It’s the same for every country, isn’t it? Sometimes, humor just doesn’t translate. But when the countries speak the same languages and the jokes don’t translate, what’s that about? British humor has permeated movies and literature for centuries. Many people have heard the jokes but so very few understand or get the jokes. Contact us to learn more about apartments for rent london
“A cement mixer has collided with a prison van. It was a terrible accident. Authorities have asked motorists to be on the lookout for 16 hardened criminals.” – Ronnie Corbett, from ‘The Two Ronnies: The Complete Collection’
Did you laugh? Did you smile? If you did neither of those things, there’s likely no hope for you, and you’ll need to be dumped into the Thames.
Was that funny?
Well, even if it wasn’t, there’s hope for you. British humor is so essential in understanding the British people.
American humor is much different than British humor. Americans tell stories; they paint moods and emotions. Many times, the jokes are rapid-fire and, while funny, can leave the audience reeling as they laugh continually. American comedians can weave stories while integrating motion and movement, funny faces, and action. Rather than tell long stories or anecdotes, British humor shoots for the straight-faced variety. If the joke has been said and the audience is looking at one another while laughing, unsure of whether it was a joke or not, those are the kind of jokes British comedians enjoy the most.
Americans can keep their stories. The good comedic Brit is perfectly satisfied with one-liners and landing the punchline when you least expect it.
What’s a Boundary?
While many countries, including the United States, have policies and unspoken rules when it comes to jokes. The Holocaust, for instance, is off-limits in many European countries, while 9/11 is off-limits for Americans. For the British comic, that’s just an invitation waiting to be read.
For instance, here’s a British joke about Princess Diana’s death.
“What’s the difference between Princess Diana and Casper the ghost? Casper can go through walls.”
That’s not to say we don’t believe the death of Princess Diana was not a tragedy because it most certainly was. We simply believe in laughing at reality rather than letting it crush and darken our hearts and souls. It’s much easier to do that than it is to take it out in the sunlight and analyze all the feelings we have over these tragedies.
Timing is key. Think about it. A well-timed joke is perfection personified. That said, we don’t care to always get it right. We don’t always see the line, and even if we do, we likely just blow right past it. Especially when it comes to sarcasm and irony.
It’s almost as if we were wired backward. We offer up the quip or the joke and only then consider whether it was in bad taste. Usually, it is, and so what? We’re British. Deal.
Once, we were a world-dominating power achieving greatness like no other. Our reach was mighty, and our empire vast. And what did it lead us to? Well, right here, thank you very much. We are proud of our heritage, but don’t pat ourselves on the back. The British hate few things more than the term success.
Now, rooting for the underdog is right up our alley. We will support someone with blind faith that, somehow, they will achieve the elusive glory they seek even when, on the face of it, it appears quite unlikely. Interestingly enough, once that underdog has achieved their goal, we drop them from our minds and move on to the next one.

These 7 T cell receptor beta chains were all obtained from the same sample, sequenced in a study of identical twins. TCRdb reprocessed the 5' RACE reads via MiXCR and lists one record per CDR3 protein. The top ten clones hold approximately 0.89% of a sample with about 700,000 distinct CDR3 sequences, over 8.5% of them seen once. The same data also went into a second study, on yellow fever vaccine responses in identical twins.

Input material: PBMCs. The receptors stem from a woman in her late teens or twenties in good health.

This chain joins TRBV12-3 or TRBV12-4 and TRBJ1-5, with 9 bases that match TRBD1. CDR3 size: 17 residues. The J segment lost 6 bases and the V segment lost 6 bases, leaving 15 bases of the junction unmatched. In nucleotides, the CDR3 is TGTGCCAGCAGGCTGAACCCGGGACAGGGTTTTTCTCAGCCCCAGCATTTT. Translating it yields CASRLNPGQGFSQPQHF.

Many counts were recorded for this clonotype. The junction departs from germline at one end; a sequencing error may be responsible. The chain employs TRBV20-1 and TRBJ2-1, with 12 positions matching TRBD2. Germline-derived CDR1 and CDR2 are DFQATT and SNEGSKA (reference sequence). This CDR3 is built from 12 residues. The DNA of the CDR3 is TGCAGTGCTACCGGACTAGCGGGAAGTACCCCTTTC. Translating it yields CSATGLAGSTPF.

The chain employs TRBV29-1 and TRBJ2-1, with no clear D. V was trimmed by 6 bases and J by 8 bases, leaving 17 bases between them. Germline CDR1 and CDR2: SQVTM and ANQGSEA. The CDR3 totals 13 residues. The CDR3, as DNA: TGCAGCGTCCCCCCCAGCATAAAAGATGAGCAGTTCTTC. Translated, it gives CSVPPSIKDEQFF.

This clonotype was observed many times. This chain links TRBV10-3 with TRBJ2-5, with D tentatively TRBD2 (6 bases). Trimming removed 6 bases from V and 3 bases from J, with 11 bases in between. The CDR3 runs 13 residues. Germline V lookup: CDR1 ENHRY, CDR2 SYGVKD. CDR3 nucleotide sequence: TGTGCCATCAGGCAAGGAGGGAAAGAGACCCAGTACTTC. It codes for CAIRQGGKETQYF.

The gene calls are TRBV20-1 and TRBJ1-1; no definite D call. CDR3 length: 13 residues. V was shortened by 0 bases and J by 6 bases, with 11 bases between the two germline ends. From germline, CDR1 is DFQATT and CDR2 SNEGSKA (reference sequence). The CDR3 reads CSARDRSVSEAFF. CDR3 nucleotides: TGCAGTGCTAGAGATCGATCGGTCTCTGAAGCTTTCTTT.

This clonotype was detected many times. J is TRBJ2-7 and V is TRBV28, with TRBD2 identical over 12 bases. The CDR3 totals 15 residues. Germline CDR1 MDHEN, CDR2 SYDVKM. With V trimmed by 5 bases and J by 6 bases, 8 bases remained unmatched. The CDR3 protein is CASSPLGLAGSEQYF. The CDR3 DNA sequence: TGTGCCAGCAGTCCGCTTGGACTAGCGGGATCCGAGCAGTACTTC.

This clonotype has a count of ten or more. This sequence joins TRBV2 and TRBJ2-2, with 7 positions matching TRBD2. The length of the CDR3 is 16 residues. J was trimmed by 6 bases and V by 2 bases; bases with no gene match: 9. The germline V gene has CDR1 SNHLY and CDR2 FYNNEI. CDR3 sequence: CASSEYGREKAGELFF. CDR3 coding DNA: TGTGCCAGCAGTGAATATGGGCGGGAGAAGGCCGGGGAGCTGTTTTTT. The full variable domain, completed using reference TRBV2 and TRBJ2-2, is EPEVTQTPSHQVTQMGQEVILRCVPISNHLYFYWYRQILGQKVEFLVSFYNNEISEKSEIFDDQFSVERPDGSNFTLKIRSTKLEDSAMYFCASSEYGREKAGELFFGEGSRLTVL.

This shows up in our comedy as well. Self-deprecating humor? Oh yeah, we’ve got that in spades. This also shows up in our day-to-day behavior as well. Offer up a compliment to a Brit, and I can all but guarantee you that in 10 out of 10 instances, they will offer a self-deprecating comment rather than accept the compliment. It’s like it’s in our DNA.
Understatement as a Artform
This is another thing practically hard-wired into our psyche. The understatement. Not beautifully understated. Not tastefully understated. We’re talking about epic understatement.
If we are in mixed company and someone complains about how awful a holiday was in a particular hotel. We hear someone saying how poor the maid service was, the room service was atrocious, the restaurant was beyond poor, the beds were never made, and the mattresses were like rocks. When that person’s moment is over, if a Brit is in the crowd, they’ll ask, “So, you wouldn’t recommend it?”
That’s it. The dead-pan delivery, right there. One line. Mic drop. The whole bit.
We have carved out the cornerstones of British comedy from the art of understatement and the killer quip. With those two things in play, the endgame is almost always worth the trouble.
So, knowing that and moving forward, how does our sense of humor reflect on us as a people? Please read on.
The captain of a Boeing 747 filled to capacity had engine failure, not just with one engine but all engines. So, what does the captain do?
He opened the cabin P.A. system and said, “This is the captain speaking. We have a small problem with the plan. All of our engines have stopped working. We are working our damnedest to repair the situation. I trust you are not in too much distress.”
Yeah, okay, I’ll stop saying mic drop. So, the funny thing was there was no panic. Everyone aboard the plane remained calm, and the plane landed just fine.
Now, had there been a plane full of Americans, their attitude would have been much more aggressive and likely resulted in injury or worse.
Our sense of humor helps us cope with difficult situations. It’s how we, as Brits, stay sane. Now, remember, sanity is a relative term, so don’t judge.